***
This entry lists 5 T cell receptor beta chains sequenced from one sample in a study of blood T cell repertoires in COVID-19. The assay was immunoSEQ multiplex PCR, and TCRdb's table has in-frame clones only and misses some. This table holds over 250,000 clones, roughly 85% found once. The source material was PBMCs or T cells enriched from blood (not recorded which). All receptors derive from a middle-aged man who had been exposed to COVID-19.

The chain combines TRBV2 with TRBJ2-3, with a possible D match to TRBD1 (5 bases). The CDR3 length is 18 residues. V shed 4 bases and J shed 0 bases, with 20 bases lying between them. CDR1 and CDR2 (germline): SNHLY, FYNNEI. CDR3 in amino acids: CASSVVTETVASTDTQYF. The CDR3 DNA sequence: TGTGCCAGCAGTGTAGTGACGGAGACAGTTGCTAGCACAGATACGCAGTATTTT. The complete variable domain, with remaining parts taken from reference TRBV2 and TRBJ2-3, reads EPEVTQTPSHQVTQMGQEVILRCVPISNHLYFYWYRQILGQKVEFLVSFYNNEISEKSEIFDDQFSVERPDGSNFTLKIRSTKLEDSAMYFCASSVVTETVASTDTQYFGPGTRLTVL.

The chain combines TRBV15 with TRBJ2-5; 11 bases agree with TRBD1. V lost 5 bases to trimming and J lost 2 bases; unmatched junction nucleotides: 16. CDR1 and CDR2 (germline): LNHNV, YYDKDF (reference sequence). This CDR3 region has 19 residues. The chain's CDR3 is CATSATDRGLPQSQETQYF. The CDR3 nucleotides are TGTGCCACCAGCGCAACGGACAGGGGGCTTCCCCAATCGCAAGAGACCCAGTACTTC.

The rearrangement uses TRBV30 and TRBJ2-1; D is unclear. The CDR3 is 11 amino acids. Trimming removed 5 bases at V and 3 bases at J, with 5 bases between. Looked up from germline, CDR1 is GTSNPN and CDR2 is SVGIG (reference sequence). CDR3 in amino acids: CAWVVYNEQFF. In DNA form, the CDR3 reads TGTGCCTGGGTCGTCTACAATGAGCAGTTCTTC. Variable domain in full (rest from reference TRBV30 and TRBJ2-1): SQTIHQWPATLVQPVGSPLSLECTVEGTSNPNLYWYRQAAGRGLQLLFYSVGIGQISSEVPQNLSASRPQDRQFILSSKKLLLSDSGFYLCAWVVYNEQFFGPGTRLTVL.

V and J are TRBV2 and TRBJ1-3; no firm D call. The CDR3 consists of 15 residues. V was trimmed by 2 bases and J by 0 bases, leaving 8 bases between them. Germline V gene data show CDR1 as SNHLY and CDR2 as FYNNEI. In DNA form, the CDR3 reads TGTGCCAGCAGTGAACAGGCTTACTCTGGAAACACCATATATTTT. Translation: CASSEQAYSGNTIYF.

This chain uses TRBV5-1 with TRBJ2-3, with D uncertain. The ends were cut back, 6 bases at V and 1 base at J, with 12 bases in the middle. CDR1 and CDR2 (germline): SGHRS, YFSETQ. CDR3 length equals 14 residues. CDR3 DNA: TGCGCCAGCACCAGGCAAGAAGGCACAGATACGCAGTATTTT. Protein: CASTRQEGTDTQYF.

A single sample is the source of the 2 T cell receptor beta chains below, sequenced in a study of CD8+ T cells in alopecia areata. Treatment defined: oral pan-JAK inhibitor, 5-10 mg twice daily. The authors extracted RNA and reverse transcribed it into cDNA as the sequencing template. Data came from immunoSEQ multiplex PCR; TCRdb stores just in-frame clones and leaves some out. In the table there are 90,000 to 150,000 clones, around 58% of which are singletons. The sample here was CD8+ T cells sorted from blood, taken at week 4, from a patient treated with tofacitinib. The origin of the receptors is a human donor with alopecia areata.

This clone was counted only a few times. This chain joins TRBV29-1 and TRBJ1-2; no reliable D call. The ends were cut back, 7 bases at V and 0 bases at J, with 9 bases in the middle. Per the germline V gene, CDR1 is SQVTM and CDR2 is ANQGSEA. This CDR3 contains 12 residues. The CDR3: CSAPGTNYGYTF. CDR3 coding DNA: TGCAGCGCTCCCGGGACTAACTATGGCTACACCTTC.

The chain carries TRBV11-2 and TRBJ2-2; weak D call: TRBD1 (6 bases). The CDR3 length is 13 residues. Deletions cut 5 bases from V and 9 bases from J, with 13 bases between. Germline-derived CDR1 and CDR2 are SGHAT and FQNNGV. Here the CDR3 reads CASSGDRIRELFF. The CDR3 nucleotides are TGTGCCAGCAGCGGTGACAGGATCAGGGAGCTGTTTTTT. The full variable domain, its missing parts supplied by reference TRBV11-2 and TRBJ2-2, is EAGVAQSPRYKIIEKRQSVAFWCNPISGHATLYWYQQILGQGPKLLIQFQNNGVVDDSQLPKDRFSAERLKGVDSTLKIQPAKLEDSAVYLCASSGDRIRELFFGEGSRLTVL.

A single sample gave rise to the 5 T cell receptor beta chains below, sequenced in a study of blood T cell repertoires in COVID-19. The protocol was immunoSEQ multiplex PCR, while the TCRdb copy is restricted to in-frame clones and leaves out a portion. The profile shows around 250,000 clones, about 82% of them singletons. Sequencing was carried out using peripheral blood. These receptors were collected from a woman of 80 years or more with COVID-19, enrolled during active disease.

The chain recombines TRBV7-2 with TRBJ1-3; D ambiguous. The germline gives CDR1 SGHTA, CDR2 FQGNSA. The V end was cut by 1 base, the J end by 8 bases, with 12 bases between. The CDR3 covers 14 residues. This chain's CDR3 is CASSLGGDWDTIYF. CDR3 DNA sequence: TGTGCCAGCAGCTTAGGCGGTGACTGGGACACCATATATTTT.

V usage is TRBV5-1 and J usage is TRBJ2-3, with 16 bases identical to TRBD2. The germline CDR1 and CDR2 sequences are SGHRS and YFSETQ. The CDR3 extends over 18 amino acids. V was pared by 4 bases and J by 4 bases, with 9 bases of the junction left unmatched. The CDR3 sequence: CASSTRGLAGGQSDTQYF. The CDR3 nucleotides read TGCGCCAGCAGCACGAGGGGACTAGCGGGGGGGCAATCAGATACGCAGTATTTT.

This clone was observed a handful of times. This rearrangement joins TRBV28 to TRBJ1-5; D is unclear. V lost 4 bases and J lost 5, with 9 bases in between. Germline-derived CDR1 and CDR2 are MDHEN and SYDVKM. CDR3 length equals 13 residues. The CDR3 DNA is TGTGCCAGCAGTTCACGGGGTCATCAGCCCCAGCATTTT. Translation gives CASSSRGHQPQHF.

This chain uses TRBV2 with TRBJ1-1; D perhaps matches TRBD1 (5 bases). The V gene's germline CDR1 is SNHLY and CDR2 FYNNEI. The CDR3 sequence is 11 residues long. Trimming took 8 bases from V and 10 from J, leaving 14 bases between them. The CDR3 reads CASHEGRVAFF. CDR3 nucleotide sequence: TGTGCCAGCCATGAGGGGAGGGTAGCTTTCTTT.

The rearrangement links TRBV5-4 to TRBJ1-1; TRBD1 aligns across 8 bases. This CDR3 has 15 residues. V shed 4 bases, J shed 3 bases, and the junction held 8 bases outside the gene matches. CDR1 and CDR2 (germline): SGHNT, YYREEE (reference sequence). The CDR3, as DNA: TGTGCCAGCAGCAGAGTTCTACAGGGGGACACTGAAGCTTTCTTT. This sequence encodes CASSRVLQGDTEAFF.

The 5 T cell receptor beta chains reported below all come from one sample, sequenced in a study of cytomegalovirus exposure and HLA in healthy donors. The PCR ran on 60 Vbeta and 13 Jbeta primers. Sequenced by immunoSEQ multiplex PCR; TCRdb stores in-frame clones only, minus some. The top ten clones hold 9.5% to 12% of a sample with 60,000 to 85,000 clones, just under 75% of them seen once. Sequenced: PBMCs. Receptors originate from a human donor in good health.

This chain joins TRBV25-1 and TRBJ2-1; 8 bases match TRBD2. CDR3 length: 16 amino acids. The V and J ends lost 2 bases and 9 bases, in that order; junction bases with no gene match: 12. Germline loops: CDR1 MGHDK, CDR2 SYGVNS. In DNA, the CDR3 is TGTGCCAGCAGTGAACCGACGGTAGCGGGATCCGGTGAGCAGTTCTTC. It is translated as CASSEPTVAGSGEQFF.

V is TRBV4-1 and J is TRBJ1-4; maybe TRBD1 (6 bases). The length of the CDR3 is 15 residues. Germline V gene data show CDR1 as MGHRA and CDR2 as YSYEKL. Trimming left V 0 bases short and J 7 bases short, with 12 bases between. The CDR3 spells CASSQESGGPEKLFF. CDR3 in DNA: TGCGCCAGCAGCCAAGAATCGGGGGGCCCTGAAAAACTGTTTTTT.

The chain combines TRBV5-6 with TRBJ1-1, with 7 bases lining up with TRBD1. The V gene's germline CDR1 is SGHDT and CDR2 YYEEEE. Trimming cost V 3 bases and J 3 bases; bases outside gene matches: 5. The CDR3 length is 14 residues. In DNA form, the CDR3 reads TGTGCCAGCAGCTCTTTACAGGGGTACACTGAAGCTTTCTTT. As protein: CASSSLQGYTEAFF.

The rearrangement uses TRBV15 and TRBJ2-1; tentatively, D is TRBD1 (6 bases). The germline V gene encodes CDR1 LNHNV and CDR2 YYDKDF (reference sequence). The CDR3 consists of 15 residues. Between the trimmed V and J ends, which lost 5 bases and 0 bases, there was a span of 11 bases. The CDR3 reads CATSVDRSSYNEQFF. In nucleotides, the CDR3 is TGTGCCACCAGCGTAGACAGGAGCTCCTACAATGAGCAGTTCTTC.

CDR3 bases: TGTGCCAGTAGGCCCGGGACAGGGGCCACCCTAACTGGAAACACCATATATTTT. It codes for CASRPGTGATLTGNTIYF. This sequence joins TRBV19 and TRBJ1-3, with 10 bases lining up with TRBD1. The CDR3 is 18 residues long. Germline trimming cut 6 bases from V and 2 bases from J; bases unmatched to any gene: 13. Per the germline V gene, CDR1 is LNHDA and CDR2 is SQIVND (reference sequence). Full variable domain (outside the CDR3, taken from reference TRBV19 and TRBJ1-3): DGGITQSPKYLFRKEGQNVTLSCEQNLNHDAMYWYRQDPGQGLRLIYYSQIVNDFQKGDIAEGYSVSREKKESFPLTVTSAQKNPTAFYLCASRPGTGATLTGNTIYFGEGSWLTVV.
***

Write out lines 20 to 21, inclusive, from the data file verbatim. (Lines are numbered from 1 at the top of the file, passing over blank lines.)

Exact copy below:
The rearrangement uses TRBV15 and TRBJ2-1; tentatively, D is TRBD1 (6 bases). The germline V gene encodes CDR1 LNHNV and CDR2 YYDKDF (reference sequence). The CDR3 consists of 15 residues. Between the trimmed V and J ends, which lost 5 bases and 0 bases, there was a span of 11 bases. The CDR3 reads CATSVDRSSYNEQFF. In nucleotides, the CDR3 is TGTGCCACCAGCGTAGACAGGAGCTCCTACAATGAGCAGTTCTTC.

CDR3 bases: TGTGCCAGTAGGCCCGGGACAGGGGCCACCCTAACTGGAAACACCATATATTTT. It codes for CASRPGTGATLTGNTIYF. This sequence joins TRBV19 and TRBJ1-3, with 10 bases lining up with TRBD1. The CDR3 is 18 residues long. Germline trimming cut 6 bases from V and 2 bases from J; bases unmatched to any gene: 13. Per the germline V gene, CDR1 is LNHDA and CDR2 is SQIVND (reference sequence). Full variable domain (outside the CDR3, taken from reference TRBV19 and TRBJ1-3): DGGITQSPKYLFRKEGQNVTLSCEQNLNHDAMYWYRQDPGQGLRLIYYSQIVNDFQKGDIAEGYSVSREKKESFPLTVTSAQKNPTAFYLCASRPGTGATLTGNTIYFGEGSWLTVV.